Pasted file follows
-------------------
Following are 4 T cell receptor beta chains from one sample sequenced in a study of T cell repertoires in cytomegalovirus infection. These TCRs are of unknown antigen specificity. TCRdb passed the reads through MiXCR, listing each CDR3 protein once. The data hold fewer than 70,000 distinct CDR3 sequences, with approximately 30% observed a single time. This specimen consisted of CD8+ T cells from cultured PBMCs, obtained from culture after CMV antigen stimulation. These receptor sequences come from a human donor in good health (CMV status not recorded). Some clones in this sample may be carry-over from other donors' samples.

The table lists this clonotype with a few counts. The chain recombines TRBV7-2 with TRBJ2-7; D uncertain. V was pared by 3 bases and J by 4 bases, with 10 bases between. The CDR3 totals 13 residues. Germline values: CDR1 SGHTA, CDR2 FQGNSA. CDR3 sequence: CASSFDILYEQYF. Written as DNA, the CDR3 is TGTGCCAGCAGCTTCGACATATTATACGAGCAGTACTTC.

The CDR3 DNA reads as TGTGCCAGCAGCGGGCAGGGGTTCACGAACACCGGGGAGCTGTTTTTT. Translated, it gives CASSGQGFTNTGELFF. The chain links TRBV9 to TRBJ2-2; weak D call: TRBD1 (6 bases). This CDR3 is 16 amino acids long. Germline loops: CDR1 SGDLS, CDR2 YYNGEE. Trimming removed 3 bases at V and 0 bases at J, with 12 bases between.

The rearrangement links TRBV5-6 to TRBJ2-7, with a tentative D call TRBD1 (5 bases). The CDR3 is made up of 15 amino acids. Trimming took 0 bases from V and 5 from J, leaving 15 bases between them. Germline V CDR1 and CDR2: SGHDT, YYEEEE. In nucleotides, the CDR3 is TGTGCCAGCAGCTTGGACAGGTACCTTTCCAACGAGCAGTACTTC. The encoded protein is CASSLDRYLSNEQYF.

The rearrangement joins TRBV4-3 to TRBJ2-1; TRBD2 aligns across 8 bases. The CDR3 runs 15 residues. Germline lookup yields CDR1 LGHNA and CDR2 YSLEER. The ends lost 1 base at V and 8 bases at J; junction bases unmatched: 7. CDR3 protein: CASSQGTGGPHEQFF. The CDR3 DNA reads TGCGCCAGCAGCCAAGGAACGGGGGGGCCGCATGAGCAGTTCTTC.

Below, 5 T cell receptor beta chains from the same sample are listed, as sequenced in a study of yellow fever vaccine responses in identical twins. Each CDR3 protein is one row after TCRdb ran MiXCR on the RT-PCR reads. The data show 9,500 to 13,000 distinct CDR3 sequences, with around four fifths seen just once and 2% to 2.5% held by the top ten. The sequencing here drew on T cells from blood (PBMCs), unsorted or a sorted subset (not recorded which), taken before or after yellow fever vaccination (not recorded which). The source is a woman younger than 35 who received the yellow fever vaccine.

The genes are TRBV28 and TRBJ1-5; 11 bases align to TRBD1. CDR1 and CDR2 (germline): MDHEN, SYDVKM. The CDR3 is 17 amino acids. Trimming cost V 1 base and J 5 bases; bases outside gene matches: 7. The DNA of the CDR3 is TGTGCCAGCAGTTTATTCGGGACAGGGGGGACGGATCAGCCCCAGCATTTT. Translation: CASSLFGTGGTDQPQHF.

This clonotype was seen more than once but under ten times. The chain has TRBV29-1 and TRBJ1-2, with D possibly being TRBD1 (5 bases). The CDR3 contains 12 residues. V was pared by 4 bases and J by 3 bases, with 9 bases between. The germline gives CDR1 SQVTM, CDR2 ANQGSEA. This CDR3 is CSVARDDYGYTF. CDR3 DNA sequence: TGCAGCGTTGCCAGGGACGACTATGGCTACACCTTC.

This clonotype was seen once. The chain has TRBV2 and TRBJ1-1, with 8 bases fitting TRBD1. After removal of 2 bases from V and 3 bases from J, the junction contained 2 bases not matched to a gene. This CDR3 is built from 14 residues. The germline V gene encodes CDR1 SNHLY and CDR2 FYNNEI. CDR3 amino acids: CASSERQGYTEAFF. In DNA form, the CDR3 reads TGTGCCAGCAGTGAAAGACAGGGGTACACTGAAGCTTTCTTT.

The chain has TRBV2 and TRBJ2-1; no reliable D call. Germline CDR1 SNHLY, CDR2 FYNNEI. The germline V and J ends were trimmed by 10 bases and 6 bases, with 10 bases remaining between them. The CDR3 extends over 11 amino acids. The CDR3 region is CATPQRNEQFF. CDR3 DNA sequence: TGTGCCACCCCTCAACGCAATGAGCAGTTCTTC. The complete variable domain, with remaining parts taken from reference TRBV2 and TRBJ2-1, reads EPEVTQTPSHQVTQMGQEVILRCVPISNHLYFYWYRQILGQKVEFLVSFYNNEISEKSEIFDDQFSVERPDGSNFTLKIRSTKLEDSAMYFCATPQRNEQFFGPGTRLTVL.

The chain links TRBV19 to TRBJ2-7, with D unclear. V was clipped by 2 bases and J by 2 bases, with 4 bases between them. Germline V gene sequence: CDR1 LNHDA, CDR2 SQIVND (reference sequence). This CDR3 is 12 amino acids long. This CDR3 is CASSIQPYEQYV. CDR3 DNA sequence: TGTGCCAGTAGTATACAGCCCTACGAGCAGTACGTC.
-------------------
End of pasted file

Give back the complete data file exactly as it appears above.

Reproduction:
Following are 4 T cell receptor beta chains from one sample sequenced in a study of T cell repertoires in cytomegalovirus infection. These TCRs are of unknown antigen specificity. TCRdb passed the reads through MiXCR, listing each CDR3 protein once. The data hold fewer than 70,000 distinct CDR3 sequences, with approximately 30% observed a single time. This specimen consisted of CD8+ T cells from cultured PBMCs, obtained from culture after CMV antigen stimulation. These receptor sequences come from a human donor in good health (CMV status not recorded). Some clones in this sample may be carry-over from other donors' samples.

The table lists this clonotype with a few counts. The chain recombines TRBV7-2 with TRBJ2-7; D uncertain. V was pared by 3 bases and J by 4 bases, with 10 bases between. The CDR3 totals 13 residues. Germline values: CDR1 SGHTA, CDR2 FQGNSA. CDR3 sequence: CASSFDILYEQYF. Written as DNA, the CDR3 is TGTGCCAGCAGCTTCGACATATTATACGAGCAGTACTTC.

The CDR3 DNA reads as TGTGCCAGCAGCGGGCAGGGGTTCACGAACACCGGGGAGCTGTTTTTT. Translated, it gives CASSGQGFTNTGELFF. The chain links TRBV9 to TRBJ2-2; weak D call: TRBD1 (6 bases). This CDR3 is 16 amino acids long. Germline loops: CDR1 SGDLS, CDR2 YYNGEE. Trimming removed 3 bases at V and 0 bases at J, with 12 bases between.

The rearrangement links TRBV5-6 to TRBJ2-7, with a tentative D call TRBD1 (5 bases). The CDR3 is made up of 15 amino acids. Trimming took 0 bases from V and 5 from J, leaving 15 bases between them. Germline V CDR1 and CDR2: SGHDT, YYEEEE. In nucleotides, the CDR3 is TGTGCCAGCAGCTTGGACAGGTACCTTTCCAACGAGCAGTACTTC. The encoded protein is CASSLDRYLSNEQYF.

The rearrangement joins TRBV4-3 to TRBJ2-1; TRBD2 aligns across 8 bases. The CDR3 runs 15 residues. Germline lookup yields CDR1 LGHNA and CDR2 YSLEER. The ends lost 1 base at V and 8 bases at J; junction bases unmatched: 7. CDR3 protein: CASSQGTGGPHEQFF. The CDR3 DNA reads TGCGCCAGCAGCCAAGGAACGGGGGGGCCGCATGAGCAGTTCTTC.

Below, 5 T cell receptor beta chains from the same sample are listed, as sequenced in a study of yellow fever vaccine responses in identical twins. Each CDR3 protein is one row after TCRdb ran MiXCR on the RT-PCR reads. The data show 9,500 to 13,000 distinct CDR3 sequences, with around four fifths seen just once and 2% to 2.5% held by the top ten. The sequencing here drew on T cells from blood (PBMCs), unsorted or a sorted subset (not recorded which), taken before or after yellow fever vaccination (not recorded which). The source is a woman younger than 35 who received the yellow fever vaccine.

The genes are TRBV28 and TRBJ1-5; 11 bases align to TRBD1. CDR1 and CDR2 (germline): MDHEN, SYDVKM. The CDR3 is 17 amino acids. Trimming cost V 1 base and J 5 bases; bases outside gene matches: 7. The DNA of the CDR3 is TGTGCCAGCAGTTTATTCGGGACAGGGGGGACGGATCAGCCCCAGCATTTT. Translation: CASSLFGTGGTDQPQHF.

This clonotype was seen more than once but under ten times. The chain has TRBV29-1 and TRBJ1-2, with D possibly being TRBD1 (5 bases). The CDR3 contains 12 residues. V was pared by 4 bases and J by 3 bases, with 9 bases between. The germline gives CDR1 SQVTM, CDR2 ANQGSEA. This CDR3 is CSVARDDYGYTF. CDR3 DNA sequence: TGCAGCGTTGCCAGGGACGACTATGGCTACACCTTC.

This clonotype was seen once. The chain has TRBV2 and TRBJ1-1, with 8 bases fitting TRBD1. After removal of 2 bases from V and 3 bases from J, the junction contained 2 bases not matched to a gene. This CDR3 is built from 14 residues. The germline V gene encodes CDR1 SNHLY and CDR2 FYNNEI. CDR3 amino acids: CASSERQGYTEAFF. In DNA form, the CDR3 reads TGTGCCAGCAGTGAAAGACAGGGGTACACTGAAGCTTTCTTT.

The chain has TRBV2 and TRBJ2-1; no reliable D call. Germline CDR1 SNHLY, CDR2 FYNNEI. The germline V and J ends were trimmed by 10 bases and 6 bases, with 10 bases remaining between them. The CDR3 extends over 11 amino acids. The CDR3 region is CATPQRNEQFF. CDR3 DNA sequence: TGTGCCACCCCTCAACGCAATGAGCAGTTCTTC. The complete variable domain, with remaining parts taken from reference TRBV2 and TRBJ2-1, reads EPEVTQTPSHQVTQMGQEVILRCVPISNHLYFYWYRQILGQKVEFLVSFYNNEISEKSEIFDDQFSVERPDGSNFTLKIRSTKLEDSAMYFCATPQRNEQFFGPGTRLTVL.

The chain links TRBV19 to TRBJ2-7, with D unclear. V was clipped by 2 bases and J by 2 bases, with 4 bases between them. Germline V gene sequence: CDR1 LNHDA, CDR2 SQIVND (reference sequence). This CDR3 is 12 amino acids long. This CDR3 is CASSIQPYEQYV. CDR3 DNA sequence: TGTGCCAGTAGTATACAGCCCTACGAGCAGTACGTC.